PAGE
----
# find the point of convergence of sequence {$a_n$} [duplicate]

Let $$\displaystyle a_n= \sum_{k=1}^{n} \frac{n}{n^2+k}$$, for $$n\in \mathbb{N}$$. Then what is the nature of sequence $$\{a_n\}_{n\in\mathbb{N}}$$.

I tried using the Cauchy's general principle of converges for a sequence. But I think that this won't help me as because:

$$\displaystyle a_{n+p}= \sum_{k=1}^{n+p} \frac{n+p}{{(n+p)}^2+k}$$ and $$\displaystyle a_n= \sum_{k=1}^{n} \frac{n}{n^2+k}$$

And now if I do $$a_{n+p}-a_{n}$$ then this won't even cancel a single term.

$$a_1$$ will have one term.

$$a_2$$ will have two terms, and so on.

But here the first term in $$a_2$$ is not the term of $$a_1$$.

and due to this problem I was unable to use any results of convergence of series of positive terms.

Any help/hint will be appreciated.

## marked as duplicate by Martin R, Martin Sleziak, Cesareo, DRF, RRL real-analysis StackExchange.ready(function() { if (StackExchange.options.isMobile) return; $('.dupe-hammer-message-hover:not(.hover-bound)').each(function() { var$hover = $(this).addClass('hover-bound'),$msg = $hover.siblings('.dupe-hammer-message');$hover.hover( function() { $hover.showInfoMessage('', { messageElement:$msg.clone().show(), transient: false, position: { my: 'bottom left', at: 'top center', offsetTop: -7 }, dismissable: false, relativeToBody: true }); }, function() { StackExchange.helpers.removeMessages(); } ); }); }); Jan 9 at 13:34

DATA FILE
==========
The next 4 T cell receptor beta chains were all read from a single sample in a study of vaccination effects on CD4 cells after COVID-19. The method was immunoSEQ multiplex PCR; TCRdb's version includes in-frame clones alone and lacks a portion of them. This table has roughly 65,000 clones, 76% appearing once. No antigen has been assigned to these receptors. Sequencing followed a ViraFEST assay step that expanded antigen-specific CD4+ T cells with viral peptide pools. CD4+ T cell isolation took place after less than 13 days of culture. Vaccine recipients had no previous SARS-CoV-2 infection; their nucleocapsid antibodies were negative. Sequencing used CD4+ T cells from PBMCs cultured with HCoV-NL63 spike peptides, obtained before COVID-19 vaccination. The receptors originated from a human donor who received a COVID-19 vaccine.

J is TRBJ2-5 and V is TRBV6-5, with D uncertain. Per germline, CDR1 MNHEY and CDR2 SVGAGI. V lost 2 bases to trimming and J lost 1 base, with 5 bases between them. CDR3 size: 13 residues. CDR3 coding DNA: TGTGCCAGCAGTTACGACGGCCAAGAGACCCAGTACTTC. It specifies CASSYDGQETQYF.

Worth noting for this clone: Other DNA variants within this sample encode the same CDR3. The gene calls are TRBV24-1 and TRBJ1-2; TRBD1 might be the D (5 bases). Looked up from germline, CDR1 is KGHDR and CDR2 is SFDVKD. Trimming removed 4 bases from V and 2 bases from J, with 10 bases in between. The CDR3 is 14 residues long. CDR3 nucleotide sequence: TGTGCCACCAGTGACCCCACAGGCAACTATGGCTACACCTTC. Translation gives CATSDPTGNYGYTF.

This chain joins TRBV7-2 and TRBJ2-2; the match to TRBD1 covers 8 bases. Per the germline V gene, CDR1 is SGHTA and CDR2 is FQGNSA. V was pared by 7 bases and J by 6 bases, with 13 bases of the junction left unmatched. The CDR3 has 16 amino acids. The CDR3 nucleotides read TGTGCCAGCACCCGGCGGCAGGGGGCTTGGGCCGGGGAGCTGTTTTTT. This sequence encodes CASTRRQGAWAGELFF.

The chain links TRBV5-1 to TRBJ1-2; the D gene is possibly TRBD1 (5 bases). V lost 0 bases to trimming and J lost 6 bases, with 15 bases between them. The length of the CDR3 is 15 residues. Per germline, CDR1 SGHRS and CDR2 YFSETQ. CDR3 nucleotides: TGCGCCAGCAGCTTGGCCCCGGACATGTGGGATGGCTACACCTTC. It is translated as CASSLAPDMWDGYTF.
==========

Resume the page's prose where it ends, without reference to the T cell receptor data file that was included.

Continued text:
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## 2 Answers

Try sandwiching $$a_n$$.

$$a_n = \sum_{k=1}^n \frac{n}{n^2 + k} \le \sum_{k=1}^n \frac{1}{n} = 1.$$ $$a_n = \sum_{k=1}^n \frac{n}{n^2 + k} \ge \sum_{k=1}^n \frac{1}{n + 1} = \frac{n}{n+1}.$$

Note that for $$1\le k\le n$$ :$${n\over n^2+n}\le {n\over n^2+k}\le {n\over n^2+1}$$therefore $${n^2\over n^2+n}\le a_n\le {n^2\over n^2+1}$$and bu squeeze theorem$$\lim_{n\to \infty}a_n=1$$ • Already posted by another user, right? – Did Jan 9 at 15:34